| WordPress
backupbuddy-logo

I first used BackupBuddy about 4 years ago. At the time I was using it as a migration tool because it had excellent built-in search and replace tools. Over the years I’ve kept my eye on the plugin and watched it grow from a rudimentary backup plugin to an extremely powerful tool that integrates with a variety of other plugins.

I’ve actually been using BackWPup on my own site for some months now, and it got me thinking that I should review other options, so I recently did tutorial series on both BackWPup and BackupBuddy.

BackWPup has been working fine for me, but I broke one of my own backup rules; I never tested my backups, doing a restore.  During the video series I came to the part where we do a restore, and I discovered that BackWPup has no restore functionality at all.

Now, that’s not a huge problem for me, because I’m comfortable doing manual database restores and copying files back to the server. However, this isn’t very user friendly for your average user.

In the process of reviewing BackupBuddy I realized how much further it has come from I used 4 years ago.

Getting Started with BackupBuddy

Here's our introduction to BackupBuddy:

Remote Storage

Keeping your backups on a server other than your web site is pretty important. BackupBuddy now lets you make those remote backups, but even better it offers its own remote backup space with a free tier. It’s called Stash. It’s super simple to do this now, there’s no reason not to.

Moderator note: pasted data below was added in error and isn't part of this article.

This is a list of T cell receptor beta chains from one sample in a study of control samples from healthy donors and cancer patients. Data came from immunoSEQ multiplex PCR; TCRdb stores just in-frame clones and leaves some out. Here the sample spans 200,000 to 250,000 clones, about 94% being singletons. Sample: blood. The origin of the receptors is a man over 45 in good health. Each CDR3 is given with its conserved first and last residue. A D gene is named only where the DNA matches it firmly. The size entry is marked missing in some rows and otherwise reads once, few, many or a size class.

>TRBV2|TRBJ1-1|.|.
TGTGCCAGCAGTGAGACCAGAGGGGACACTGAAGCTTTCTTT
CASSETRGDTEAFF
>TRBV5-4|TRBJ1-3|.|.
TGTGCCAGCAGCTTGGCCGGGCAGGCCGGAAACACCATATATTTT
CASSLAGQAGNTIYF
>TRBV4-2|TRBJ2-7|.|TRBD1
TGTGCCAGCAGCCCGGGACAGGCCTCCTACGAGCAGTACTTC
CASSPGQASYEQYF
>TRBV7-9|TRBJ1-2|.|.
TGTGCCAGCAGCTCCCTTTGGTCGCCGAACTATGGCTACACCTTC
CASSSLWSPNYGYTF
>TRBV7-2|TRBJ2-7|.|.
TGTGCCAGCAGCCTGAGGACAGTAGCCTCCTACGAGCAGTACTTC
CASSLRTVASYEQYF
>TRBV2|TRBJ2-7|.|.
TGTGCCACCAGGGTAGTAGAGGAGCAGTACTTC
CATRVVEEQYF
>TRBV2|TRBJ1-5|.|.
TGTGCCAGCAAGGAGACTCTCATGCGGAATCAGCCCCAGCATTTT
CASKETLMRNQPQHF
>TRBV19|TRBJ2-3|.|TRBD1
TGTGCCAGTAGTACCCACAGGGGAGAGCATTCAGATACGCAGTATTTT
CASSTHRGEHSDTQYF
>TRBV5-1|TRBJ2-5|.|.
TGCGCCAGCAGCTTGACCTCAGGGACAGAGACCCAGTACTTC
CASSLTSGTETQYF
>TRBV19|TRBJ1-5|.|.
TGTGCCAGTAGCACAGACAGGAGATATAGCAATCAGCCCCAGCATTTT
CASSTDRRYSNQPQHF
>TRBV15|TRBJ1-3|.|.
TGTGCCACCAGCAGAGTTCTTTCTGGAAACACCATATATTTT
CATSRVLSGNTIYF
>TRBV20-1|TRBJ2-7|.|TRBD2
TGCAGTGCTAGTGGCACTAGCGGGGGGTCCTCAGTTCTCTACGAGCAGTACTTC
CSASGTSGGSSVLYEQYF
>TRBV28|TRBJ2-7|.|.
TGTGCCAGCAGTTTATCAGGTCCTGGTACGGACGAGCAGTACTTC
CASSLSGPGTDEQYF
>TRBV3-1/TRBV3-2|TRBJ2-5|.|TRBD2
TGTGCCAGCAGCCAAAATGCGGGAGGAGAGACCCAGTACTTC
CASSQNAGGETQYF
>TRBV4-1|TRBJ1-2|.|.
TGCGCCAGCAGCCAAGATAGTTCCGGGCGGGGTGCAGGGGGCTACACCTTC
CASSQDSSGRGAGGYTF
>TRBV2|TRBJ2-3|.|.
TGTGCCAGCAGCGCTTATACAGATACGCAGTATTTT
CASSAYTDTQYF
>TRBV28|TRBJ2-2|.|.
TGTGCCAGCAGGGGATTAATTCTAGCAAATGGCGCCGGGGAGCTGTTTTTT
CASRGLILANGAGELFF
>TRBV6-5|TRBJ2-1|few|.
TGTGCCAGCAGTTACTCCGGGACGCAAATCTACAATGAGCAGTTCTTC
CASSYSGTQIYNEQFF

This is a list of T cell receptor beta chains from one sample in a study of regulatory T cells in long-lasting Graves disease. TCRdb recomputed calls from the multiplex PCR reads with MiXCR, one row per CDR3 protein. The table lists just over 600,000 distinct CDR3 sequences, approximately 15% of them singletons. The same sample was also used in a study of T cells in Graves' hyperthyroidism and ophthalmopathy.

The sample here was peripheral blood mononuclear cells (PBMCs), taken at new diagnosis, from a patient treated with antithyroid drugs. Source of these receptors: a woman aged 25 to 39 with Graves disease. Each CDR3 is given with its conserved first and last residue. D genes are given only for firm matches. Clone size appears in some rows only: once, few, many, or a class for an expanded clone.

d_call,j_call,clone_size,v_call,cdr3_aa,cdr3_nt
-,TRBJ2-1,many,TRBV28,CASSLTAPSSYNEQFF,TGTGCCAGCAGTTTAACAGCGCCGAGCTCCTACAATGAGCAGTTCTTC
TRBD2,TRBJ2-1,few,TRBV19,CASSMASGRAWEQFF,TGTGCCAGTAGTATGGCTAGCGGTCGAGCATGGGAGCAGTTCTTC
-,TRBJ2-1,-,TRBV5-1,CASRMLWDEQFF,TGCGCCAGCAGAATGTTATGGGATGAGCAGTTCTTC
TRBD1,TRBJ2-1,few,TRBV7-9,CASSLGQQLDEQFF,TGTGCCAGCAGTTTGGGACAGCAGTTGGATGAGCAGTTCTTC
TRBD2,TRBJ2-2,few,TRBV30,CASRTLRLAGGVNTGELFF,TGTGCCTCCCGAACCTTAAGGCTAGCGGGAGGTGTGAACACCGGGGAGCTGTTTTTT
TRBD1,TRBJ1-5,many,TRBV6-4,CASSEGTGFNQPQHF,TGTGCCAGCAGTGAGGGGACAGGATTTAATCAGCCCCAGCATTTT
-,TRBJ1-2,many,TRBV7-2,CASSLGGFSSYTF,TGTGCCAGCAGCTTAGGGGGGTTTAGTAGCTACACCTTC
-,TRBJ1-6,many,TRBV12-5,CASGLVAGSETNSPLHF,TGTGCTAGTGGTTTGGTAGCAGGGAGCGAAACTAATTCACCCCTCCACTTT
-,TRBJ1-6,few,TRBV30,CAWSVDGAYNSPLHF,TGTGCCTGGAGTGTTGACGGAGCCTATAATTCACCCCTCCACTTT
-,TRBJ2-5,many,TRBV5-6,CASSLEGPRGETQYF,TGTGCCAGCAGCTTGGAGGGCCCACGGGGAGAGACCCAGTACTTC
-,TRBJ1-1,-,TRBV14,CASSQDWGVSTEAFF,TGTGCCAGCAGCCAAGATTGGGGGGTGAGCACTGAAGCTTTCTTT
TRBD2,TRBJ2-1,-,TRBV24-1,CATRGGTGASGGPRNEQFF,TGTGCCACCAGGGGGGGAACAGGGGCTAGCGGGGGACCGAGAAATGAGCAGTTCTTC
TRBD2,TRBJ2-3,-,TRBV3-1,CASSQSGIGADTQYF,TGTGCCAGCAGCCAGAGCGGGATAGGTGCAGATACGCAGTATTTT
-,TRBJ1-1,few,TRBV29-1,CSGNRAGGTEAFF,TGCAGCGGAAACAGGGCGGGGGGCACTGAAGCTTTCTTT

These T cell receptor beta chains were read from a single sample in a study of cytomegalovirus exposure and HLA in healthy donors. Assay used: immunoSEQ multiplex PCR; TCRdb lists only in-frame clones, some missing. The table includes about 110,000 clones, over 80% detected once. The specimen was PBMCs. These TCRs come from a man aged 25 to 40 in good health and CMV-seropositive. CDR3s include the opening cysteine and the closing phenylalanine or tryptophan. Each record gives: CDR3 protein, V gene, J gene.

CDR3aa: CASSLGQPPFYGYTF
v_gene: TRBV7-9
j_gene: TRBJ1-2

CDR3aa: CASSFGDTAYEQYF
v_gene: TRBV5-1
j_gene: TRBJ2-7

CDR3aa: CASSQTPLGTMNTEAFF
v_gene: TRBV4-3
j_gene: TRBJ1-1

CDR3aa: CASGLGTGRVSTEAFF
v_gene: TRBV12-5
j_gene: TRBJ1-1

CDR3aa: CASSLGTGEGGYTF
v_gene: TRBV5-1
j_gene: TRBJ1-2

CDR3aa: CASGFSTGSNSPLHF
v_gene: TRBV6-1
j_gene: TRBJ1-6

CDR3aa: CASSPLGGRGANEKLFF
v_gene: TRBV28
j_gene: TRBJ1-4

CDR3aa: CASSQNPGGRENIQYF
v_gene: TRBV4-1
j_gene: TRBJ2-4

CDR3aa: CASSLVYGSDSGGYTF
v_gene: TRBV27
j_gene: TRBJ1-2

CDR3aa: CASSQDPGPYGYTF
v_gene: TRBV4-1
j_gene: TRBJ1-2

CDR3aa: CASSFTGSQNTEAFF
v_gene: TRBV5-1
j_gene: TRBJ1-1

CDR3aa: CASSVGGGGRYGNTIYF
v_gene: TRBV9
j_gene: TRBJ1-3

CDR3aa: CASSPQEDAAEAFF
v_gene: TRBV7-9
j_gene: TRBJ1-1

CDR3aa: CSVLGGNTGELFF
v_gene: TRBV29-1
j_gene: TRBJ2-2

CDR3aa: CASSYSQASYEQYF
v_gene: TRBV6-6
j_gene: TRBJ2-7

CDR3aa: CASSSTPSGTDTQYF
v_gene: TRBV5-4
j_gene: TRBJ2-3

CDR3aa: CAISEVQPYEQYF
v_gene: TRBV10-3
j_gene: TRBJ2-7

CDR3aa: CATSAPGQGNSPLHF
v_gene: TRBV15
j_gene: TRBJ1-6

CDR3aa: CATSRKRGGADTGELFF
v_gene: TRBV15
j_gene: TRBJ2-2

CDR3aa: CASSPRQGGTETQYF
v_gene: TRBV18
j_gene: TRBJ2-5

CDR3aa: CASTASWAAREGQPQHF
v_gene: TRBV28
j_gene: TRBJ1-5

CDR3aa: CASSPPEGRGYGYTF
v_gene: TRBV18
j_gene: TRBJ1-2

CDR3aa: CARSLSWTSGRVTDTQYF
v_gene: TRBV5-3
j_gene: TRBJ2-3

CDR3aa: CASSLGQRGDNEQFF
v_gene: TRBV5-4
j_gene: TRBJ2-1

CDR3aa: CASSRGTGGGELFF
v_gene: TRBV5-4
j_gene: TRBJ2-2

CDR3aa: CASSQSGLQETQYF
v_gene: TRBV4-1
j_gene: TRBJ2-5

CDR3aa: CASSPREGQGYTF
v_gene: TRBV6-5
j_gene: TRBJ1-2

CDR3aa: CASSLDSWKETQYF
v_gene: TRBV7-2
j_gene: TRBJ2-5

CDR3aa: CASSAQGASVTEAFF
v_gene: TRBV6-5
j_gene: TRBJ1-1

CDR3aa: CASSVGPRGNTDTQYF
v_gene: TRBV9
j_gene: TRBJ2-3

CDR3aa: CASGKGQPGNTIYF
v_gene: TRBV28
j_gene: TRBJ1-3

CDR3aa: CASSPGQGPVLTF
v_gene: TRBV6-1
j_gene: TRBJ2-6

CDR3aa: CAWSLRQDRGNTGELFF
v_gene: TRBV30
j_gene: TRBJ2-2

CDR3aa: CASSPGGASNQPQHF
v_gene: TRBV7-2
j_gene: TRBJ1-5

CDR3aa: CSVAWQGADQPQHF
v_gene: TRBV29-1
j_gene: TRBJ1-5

Whole Site Restoring

It used to be that you had to upload both a backup file as well as a php file, AND manually delete your database tables to do a whole site restore.  Now all you have to do is upload that one php file and it can access your remote storage and recover from there.

Single File Restore

This is huge. As far as I know, no other backup plugin allows for this.  Right within the plugin user interface you can open a backup file, browse through the contents, and restore any number of single files or folders. Far more often do I find that I accidentally deleted one file and need to get it back than I find the need to restore my entire site.

Summary

I know I must sound like a fan boy for BackupBuddy.  It’s partly true, I’m a huge fan.  But the reason I’m a fan is that I think it’s truly the best backup plugin on the market.  It’s not free, but I think it’s worth it.

Click here for our complete class on using BackupBuddy.


About the author

Topher is an accomplished programmer, having written his own content management systems and managed some very large websites. He loves to help people and believes playing with WordPress is fun. Topher lives in Michigan, USA.